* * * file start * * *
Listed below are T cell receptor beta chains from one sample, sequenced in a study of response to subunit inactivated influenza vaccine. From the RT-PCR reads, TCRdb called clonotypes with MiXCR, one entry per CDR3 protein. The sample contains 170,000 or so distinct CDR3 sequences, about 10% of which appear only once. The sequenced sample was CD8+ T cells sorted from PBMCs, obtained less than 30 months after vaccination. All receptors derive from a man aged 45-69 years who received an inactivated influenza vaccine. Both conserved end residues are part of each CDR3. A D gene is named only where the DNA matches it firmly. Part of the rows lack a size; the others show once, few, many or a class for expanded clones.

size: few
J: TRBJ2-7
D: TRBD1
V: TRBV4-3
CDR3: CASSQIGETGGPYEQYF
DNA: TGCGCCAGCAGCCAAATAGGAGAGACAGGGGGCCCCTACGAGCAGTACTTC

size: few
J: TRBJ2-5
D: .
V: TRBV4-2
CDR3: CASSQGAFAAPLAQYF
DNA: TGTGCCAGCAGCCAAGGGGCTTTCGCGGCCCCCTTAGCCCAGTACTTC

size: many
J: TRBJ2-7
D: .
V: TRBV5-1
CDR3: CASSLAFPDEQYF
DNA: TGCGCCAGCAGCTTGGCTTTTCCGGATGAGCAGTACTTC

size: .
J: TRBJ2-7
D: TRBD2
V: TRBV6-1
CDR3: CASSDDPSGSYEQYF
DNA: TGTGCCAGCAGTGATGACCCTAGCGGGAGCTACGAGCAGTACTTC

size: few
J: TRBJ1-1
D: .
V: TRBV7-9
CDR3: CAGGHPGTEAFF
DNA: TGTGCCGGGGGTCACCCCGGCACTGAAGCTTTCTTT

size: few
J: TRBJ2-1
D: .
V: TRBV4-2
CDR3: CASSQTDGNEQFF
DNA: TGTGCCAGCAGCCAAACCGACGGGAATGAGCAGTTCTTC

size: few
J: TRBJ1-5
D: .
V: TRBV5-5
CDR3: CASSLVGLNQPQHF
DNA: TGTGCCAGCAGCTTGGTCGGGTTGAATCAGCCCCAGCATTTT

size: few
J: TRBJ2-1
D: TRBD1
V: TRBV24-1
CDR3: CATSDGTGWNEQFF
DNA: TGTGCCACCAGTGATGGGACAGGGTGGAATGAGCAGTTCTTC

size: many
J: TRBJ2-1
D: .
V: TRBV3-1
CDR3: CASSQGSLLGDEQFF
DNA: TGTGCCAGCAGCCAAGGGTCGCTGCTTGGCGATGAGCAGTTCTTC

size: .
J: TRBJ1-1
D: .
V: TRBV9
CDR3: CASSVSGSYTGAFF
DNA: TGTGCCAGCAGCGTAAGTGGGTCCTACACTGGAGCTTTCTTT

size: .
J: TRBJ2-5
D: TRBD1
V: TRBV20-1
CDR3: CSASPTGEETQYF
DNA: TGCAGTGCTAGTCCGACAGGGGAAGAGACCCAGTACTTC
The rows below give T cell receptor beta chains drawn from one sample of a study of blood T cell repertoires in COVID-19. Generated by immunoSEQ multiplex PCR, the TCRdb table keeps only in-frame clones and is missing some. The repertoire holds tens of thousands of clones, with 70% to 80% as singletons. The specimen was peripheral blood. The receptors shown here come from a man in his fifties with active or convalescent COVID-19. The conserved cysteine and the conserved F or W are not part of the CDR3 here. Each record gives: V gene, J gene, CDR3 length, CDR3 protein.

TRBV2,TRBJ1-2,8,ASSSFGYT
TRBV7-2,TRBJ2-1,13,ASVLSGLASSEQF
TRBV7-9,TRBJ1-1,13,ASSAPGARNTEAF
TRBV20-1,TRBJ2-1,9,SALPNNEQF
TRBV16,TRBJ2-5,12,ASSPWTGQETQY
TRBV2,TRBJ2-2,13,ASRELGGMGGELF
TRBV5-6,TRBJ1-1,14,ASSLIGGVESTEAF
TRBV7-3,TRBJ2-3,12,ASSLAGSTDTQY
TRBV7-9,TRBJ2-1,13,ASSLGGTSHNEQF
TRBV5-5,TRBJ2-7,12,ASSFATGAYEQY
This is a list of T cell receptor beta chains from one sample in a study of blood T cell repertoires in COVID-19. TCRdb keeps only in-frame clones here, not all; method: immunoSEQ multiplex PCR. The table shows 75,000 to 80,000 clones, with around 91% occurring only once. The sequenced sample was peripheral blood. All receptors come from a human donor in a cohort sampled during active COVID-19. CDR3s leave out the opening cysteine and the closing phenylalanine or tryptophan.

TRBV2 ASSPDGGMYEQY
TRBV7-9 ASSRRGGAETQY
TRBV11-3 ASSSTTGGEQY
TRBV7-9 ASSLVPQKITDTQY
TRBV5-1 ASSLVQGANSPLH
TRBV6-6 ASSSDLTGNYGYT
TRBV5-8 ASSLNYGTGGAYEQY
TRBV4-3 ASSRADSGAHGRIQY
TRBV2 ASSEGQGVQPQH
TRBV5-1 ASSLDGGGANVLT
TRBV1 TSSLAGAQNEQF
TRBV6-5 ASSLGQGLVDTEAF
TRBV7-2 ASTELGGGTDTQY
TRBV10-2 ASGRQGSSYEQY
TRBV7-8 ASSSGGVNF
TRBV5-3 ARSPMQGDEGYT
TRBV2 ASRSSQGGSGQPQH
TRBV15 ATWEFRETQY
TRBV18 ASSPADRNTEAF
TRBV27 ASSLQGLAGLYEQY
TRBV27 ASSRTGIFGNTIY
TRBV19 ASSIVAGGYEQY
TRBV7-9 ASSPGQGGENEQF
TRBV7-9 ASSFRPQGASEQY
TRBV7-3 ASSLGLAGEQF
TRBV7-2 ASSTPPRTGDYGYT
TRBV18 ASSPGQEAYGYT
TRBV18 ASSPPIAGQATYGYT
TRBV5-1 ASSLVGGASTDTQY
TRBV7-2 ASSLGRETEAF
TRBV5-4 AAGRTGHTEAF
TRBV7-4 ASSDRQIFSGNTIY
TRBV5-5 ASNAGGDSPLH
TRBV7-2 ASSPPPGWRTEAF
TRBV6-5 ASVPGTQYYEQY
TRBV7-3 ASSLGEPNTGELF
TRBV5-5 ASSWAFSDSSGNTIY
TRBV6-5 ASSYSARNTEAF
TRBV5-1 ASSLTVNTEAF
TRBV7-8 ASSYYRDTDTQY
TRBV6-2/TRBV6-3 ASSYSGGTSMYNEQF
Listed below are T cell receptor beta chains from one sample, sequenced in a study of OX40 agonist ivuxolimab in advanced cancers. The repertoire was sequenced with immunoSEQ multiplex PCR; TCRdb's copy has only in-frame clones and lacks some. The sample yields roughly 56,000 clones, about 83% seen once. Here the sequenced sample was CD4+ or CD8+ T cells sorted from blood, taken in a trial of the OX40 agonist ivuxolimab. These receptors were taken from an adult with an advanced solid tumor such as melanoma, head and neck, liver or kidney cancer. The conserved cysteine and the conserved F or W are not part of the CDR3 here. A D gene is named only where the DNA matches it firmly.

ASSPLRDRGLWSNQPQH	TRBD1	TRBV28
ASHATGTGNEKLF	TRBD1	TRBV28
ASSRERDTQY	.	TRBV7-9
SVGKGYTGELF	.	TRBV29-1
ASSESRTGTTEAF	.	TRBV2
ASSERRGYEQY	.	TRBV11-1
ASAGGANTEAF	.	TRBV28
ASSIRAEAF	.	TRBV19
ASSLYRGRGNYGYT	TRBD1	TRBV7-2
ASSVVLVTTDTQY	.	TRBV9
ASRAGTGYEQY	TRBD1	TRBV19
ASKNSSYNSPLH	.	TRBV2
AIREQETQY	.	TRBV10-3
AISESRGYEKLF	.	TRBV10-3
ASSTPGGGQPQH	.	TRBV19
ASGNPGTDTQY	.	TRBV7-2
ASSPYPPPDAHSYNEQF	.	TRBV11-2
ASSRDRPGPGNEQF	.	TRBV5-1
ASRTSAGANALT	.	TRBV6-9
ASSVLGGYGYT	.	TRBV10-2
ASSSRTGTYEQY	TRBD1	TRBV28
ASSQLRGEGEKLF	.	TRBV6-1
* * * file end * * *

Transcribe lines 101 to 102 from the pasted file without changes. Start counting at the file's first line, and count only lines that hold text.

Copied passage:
TRBV19 ASSIVAGGYEQY
TRBV7-9 ASSPGQGGENEQF